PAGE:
Review of the CD Box set The Montreal Tapes, by Charlie Haden.
Published on the website of
L’Atelier Grigorian.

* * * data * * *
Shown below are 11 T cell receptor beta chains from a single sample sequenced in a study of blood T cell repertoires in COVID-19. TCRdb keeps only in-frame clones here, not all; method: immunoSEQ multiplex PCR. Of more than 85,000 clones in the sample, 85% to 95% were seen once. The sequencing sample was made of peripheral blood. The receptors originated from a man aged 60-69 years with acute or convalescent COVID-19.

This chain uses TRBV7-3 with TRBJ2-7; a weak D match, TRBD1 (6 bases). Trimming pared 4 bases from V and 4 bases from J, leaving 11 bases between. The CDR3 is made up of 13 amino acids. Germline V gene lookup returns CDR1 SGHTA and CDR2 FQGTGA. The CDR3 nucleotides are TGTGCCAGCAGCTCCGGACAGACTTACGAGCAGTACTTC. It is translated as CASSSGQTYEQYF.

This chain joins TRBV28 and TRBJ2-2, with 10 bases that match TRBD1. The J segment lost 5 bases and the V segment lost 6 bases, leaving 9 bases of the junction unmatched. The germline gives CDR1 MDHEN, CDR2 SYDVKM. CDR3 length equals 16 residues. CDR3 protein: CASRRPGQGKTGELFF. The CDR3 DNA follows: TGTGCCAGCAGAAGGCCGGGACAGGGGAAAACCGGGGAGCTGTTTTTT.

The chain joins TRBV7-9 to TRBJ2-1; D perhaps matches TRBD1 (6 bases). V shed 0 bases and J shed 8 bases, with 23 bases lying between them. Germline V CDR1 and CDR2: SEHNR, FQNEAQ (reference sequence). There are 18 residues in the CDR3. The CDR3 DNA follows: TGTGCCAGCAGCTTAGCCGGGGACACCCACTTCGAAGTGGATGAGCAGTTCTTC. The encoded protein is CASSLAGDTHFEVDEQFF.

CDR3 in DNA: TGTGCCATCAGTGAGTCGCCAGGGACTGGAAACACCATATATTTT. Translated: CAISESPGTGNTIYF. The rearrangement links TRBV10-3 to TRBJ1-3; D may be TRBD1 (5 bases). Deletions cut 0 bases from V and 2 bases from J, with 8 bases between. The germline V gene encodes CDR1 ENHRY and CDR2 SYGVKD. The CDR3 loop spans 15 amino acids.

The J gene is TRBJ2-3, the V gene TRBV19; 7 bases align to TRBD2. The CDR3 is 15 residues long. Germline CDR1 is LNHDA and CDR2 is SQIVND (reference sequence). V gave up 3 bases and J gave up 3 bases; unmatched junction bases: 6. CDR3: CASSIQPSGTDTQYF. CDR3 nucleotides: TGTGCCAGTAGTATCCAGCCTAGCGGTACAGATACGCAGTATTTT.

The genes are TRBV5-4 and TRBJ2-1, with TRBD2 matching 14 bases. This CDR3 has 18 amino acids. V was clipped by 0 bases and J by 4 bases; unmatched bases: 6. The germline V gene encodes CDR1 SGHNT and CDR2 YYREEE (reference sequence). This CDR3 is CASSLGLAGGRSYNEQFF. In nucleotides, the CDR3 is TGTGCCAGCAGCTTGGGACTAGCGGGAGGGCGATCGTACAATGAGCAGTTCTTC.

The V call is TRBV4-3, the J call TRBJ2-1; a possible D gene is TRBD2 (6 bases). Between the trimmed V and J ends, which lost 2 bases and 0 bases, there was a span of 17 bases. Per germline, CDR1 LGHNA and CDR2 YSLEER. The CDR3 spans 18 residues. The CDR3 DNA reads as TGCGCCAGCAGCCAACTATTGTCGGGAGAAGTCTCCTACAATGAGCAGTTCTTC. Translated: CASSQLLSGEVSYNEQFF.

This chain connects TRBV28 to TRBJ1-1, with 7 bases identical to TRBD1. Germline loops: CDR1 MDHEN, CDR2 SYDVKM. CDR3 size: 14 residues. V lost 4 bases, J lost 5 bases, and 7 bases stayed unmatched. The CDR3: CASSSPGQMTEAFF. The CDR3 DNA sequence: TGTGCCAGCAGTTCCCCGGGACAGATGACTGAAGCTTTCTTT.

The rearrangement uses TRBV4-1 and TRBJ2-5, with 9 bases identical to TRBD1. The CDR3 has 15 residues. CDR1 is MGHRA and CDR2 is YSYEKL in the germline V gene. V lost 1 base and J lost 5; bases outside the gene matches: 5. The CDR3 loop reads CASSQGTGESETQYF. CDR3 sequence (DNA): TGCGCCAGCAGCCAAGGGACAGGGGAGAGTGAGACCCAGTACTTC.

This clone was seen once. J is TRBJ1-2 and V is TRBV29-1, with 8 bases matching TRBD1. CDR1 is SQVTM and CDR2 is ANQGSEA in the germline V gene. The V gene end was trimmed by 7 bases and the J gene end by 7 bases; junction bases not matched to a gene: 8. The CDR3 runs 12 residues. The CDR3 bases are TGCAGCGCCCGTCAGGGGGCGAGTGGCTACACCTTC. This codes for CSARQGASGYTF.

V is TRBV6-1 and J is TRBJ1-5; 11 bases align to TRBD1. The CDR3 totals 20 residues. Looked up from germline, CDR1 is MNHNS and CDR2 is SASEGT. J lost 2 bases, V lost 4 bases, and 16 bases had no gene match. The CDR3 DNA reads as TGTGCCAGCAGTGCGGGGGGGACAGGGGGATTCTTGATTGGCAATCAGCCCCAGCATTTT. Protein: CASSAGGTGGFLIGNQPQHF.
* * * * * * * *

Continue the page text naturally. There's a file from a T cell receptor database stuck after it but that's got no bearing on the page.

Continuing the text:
This set brings together the six separate discs released from Charlie Haden’s residency at the 1989 Montreal Jazz Festival. Haden was given free reign to book his choice of collaborators, and the resulting concert series was a compelling retrospective of Haden's musical history. Beautifully recorded to highlight Haden’s deep bass sound, these discs capture some assured playing by veteran musicians who share an interest in both mainstream and avant-garde jazz. Taken together they represent an important historical document, marking the shift from the heat and fire of Haden’s early playing with Ornette Coleman and Keith Jarrett to the more contemplative music he has made in the last two decades. Of particular interest is the concert with former Coleman band mates Don Cherry and Ed Blackwell, both of whom passed away not long after these recordings were released. Their relaxed and playful encounter in Montreal is a testament to the strength of the bond these musicians forged in the late 1950s when they were crafting the shape of jazz to come. This set also features a rare homecoming for Montreal native Paul Bley, whose performance with Haden and drummer Paul Motian demonstrates a depth of communication that eludes most super group-style encounters. As individual releases some of these discs have been difficult to come by at times, so this reissue is a welcome opportunity to hear Charlie Haden in the company of mature, yet adventurous musicians, whose playing reveals the continuing vitality of the free jazz movement Haden helped to initiate five decades ago.

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